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### Unveiling the Unspoken Realities of Planning Your Overseas Adventure

I still recall my Cornell information session during the fall break of my senior year in high school. While most of the details have become hazy in my memory, one particular moment remains vivid: the advice from the Cornell admissions team that any individual enrolled in any course of study could pursue education abroad.

Writing this from Florence, Italy, I find myself in some ways realizing that very prophecy. Nonetheless, I must emphasize that the journey of studying abroad, especially as a pre-medical track student, is significantly more challenging than portrayed.

Let’s delve into the essentials: Numerous courses taken abroad may not fulfill major requirements. While they may count towards your college credits at Cornell, some might be deemed as “throwaway classes” – mandatory for your program but not contributing to credits back at your home institution. Additionally, most programs do not factor in your grades from studying abroad into your Cornell GPA.

Hence, meticulous planning is imperative right from the beginning or at least from the first semester. For individuals in disciplines like engineering or pre-med with extensive year-long course sequences (such as CHEM 2070 and 2080), a substantial portion of these classes needs completion during the freshman and sophomore years (if intending to study abroad in the junior year). If certain major prerequisites are only available in specific terms, for example, a lab exclusively offered in the spring, this must be considered when deciding the ideal term for studying abroad or when to take that particular course. Students in the College of Arts and Sciences might want to align their language requirement with the language of their desired destination. For instance, a friend studying Farsi at Cornell was restricted to English-speaking nations due to A&S requirements, while students in other colleges (including myself) have the flexibility to choose from various regions irrespective of the national language.

Apart from the destination, there is minimal discussion about the advantages of a program versus a university, housing options, and the financial challenges associated with certain cities. While a program may allocate an apartment, roommates, and assist with visa processes, a university might leave you to organize accommodation and course registration independently. Particularly in pricey cities like London or Paris, securing roommates willing to share exorbitant rents on short-term leases can be arduous and often necessitates networking at Cornell months, if not years, in advance.

Financial considerations extend beyond just housing to encompass campus culture as well. While I share an apartment with three Cornell peers, we are the sole student occupants in our building, placed considerably farther from the main student hubs and our class venues by sheer chance. Conversely, individuals in dormitories may have a higher concentration of students in proximity but might experience reduced independence and fewer amenities.

The most significant obstacle I faced in studying abroad was the challenge of coordinating my courses to graduate on time and fulfill my major requirements. While many pre-med students take the MCAT in the summer before senior year to maximize completion of prerequisite courses, I opted to take mine during the winter break of my junior year to avoid the need for a gap year to study abroad. Despite the possibility of taking a gap year, I have no regrets about my decision to study abroad.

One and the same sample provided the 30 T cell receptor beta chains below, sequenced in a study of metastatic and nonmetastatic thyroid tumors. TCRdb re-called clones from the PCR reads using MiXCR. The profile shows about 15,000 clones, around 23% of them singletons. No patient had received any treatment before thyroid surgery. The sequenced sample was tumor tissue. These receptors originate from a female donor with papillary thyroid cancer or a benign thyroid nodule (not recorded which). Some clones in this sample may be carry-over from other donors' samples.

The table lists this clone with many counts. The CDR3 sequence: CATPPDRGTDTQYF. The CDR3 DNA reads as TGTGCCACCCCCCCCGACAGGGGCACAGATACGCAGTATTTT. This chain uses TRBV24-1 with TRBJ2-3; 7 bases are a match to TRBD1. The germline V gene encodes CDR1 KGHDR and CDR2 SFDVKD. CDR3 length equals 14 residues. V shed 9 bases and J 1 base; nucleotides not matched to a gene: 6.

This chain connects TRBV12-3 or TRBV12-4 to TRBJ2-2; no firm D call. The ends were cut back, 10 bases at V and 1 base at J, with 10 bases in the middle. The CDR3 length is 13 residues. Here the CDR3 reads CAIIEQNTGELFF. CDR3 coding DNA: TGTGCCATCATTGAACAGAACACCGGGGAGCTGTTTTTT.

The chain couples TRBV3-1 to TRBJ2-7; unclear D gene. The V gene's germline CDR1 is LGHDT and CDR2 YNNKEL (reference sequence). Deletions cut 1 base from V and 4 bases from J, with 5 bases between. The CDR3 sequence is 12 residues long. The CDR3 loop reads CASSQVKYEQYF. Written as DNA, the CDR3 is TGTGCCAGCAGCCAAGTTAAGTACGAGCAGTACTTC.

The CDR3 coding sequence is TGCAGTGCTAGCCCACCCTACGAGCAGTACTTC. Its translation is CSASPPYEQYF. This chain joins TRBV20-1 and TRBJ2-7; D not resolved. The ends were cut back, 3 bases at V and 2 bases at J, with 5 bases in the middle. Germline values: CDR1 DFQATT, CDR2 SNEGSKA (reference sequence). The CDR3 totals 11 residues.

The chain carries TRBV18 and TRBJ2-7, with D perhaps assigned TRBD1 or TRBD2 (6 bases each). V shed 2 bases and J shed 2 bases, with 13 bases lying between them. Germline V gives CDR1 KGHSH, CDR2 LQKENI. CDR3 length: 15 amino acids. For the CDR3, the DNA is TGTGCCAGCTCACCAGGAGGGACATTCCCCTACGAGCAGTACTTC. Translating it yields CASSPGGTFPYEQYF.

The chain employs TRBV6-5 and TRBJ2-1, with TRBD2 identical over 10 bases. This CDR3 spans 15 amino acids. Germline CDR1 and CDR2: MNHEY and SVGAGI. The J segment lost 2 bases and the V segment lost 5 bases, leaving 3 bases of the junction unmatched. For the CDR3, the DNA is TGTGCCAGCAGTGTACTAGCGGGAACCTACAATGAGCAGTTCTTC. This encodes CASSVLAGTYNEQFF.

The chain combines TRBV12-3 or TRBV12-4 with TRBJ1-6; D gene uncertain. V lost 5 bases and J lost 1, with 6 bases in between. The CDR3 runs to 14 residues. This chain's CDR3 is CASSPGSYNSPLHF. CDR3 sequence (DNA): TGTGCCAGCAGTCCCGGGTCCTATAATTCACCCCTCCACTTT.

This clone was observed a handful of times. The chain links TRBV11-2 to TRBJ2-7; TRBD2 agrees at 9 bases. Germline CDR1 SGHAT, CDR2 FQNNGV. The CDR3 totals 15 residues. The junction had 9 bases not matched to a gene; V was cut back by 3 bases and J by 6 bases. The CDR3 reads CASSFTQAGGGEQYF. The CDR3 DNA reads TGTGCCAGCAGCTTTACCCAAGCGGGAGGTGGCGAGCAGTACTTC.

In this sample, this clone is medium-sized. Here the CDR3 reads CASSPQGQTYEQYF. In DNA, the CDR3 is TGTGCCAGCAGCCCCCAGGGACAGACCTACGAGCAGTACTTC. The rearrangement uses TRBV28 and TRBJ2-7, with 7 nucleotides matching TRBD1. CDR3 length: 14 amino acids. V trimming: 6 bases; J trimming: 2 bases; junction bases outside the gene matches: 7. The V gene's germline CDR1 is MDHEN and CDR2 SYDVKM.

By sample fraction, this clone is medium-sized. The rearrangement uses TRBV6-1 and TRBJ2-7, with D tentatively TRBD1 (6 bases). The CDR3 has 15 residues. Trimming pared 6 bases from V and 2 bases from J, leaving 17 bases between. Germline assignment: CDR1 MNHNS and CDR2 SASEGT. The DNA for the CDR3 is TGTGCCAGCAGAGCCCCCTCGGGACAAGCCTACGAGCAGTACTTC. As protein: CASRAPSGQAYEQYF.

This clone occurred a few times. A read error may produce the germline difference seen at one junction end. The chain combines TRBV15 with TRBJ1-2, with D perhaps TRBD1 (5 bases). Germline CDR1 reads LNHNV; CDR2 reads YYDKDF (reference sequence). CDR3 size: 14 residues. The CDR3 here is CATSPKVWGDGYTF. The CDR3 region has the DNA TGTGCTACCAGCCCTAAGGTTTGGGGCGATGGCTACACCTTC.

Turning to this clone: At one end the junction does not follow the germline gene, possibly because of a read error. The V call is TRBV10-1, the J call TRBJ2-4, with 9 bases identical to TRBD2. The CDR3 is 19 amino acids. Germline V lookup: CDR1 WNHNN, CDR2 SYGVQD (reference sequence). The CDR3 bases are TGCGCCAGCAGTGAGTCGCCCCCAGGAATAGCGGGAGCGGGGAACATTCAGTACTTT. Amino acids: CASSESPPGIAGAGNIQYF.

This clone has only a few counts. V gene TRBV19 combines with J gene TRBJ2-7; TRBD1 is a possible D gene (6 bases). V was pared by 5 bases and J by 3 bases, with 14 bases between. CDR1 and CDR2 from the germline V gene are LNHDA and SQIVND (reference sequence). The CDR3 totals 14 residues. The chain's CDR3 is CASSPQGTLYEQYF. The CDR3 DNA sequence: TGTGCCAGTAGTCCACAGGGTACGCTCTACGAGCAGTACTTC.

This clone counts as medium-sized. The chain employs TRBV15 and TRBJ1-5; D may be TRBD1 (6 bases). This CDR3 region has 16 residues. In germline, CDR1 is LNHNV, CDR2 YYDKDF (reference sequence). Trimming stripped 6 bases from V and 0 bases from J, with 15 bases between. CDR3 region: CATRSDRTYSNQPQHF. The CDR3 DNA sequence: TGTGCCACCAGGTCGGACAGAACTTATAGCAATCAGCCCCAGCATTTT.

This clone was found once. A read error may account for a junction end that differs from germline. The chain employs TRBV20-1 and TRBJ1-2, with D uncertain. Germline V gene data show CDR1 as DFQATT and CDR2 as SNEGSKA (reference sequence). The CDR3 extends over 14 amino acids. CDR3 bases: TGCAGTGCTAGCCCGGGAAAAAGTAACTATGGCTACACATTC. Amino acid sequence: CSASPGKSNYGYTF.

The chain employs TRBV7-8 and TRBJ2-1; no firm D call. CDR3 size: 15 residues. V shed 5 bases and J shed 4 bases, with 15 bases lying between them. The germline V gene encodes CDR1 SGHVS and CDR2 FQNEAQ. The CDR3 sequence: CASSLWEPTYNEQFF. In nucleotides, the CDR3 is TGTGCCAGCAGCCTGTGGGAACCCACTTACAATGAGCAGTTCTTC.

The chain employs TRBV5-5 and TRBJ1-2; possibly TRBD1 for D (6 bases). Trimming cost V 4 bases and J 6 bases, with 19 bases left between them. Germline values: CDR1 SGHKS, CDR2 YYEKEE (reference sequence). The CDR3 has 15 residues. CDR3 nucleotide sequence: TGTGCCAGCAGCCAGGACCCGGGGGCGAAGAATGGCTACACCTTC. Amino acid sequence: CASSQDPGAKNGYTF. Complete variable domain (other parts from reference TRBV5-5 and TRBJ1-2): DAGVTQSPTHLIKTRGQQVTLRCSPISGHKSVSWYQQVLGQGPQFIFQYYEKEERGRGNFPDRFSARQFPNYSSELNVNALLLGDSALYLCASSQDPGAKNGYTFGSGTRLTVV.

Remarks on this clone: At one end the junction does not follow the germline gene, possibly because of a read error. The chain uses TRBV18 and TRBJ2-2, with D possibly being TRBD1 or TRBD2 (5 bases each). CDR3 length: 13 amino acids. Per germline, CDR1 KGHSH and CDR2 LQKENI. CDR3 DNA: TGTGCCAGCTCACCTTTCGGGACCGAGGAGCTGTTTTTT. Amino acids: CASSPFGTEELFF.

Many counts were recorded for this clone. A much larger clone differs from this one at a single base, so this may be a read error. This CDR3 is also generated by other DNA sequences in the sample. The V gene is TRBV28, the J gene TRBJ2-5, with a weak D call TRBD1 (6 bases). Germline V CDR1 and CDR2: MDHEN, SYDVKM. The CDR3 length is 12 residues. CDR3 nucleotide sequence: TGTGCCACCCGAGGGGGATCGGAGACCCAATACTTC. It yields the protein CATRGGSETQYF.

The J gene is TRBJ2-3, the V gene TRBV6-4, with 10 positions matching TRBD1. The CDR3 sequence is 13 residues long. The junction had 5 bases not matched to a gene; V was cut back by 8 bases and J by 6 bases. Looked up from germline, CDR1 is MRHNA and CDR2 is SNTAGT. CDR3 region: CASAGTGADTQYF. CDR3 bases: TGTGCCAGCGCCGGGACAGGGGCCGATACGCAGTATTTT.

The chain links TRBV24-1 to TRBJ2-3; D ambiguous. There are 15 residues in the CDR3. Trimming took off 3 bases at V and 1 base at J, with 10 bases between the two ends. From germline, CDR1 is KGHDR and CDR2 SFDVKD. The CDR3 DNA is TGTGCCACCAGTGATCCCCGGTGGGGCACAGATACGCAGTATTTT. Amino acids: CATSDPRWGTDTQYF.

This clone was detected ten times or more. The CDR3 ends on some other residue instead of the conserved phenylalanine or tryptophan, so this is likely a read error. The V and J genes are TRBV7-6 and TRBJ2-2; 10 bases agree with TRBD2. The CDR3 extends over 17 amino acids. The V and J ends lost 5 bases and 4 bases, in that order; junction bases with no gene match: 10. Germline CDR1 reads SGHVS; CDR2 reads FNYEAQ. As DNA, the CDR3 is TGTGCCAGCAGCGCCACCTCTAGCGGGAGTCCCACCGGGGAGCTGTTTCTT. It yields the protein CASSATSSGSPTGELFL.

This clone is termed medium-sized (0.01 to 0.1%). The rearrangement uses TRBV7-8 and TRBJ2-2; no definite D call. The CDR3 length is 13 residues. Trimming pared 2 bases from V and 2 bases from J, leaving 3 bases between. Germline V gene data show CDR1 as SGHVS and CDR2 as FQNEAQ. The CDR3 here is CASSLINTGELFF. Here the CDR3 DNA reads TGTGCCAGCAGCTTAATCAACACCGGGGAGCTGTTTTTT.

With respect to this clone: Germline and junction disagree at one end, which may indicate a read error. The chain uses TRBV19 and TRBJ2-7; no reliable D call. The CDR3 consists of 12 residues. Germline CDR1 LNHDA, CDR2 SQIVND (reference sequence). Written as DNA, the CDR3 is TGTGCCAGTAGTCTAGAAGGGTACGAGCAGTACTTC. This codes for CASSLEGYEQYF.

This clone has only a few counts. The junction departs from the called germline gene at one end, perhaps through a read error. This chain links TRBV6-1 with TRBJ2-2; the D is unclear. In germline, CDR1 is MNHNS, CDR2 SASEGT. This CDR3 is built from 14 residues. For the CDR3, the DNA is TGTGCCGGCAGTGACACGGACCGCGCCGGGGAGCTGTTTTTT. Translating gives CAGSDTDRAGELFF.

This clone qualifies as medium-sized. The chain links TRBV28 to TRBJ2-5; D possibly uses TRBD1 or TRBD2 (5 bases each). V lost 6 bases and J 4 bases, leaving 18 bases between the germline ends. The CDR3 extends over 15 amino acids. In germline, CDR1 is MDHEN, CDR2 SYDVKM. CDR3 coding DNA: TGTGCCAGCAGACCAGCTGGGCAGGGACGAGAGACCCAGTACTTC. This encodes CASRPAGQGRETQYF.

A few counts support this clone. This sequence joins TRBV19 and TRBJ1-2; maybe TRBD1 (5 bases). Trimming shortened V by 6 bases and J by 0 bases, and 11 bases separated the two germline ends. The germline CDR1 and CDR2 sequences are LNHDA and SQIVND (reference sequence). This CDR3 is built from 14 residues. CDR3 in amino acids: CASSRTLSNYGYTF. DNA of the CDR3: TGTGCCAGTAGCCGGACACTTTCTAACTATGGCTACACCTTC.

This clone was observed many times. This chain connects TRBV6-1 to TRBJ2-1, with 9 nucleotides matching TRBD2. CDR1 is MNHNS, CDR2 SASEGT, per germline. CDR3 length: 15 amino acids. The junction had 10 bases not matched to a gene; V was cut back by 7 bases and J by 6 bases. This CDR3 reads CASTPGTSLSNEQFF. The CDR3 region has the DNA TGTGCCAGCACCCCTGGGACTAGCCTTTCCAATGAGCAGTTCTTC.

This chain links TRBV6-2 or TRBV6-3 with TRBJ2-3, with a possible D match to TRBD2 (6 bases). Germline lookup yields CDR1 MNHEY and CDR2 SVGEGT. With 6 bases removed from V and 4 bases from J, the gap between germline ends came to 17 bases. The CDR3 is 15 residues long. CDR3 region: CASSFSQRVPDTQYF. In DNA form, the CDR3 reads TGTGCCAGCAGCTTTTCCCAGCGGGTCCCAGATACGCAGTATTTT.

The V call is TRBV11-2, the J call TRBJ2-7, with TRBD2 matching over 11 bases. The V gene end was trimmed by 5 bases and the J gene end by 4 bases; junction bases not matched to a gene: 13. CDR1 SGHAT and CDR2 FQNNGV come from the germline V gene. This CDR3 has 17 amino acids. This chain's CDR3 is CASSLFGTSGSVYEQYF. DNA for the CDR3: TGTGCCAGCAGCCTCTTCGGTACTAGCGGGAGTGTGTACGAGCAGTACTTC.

However, I received minimal guidance on the optimal MCAT scheduling and was often informed that my situation was “unusual” rather than being provided with advice. I selected my program partly due to my interest in Italy but primarily because it commenced after the initial MCAT test dates of the year. To fulfill my major requisites, I undertook semesters overloaded with credits and may need to take summer or winter courses or request course substitutions in my senior year.

Academic pursuits can also be impacted in other ways. As mentioned earlier, my program offers few courses aligned with my major. While this encouraged me to explore other subjects like Renaissance art history and business, the lack of autonomy in course selection and scheduling proved to be stressful and demotivating after making significant sacrifices to attend the program.

Apart from academics, I found myself saving funds from summer and academic year jobs to afford a more lavish lifestyle while abroad. Many students dine out for most meals, and with the prevalent weekend travel culture, expenses escalate rapidly, especially when flying from a non-hub city like Florence.

To clarify, I am thoroughly enjoying my time abroad and do not intend to sound like I am complaining. Despite the sacrifices made, I am immensely grateful for the opportunities provided by Cornell and the unwavering support of my family during my time abroad. My aim is not to dissuade students or criticize Cornell programs; rather, I aim to shed light on the complexities of studying abroad, which are often underestimated. The process is not as straightforward as it may appear, nor is it as universally applicable as portrayed.

As I continue my journey abroad, my column will delve into various aspects of studying abroad as a Cornell student. It felt appropriate, however, to commence the semester by reflecting on the countless hours of planning and meetings that paved the way for this enriching experience.

Julia Poggi is a third-year student in the College of Agriculture & Life Sciences. Her biweekly column, The Outbox, comprises reflections, advice, and personal notes on life at Cornell, focusing on balancing coursework and personal life. She can be contacted at .

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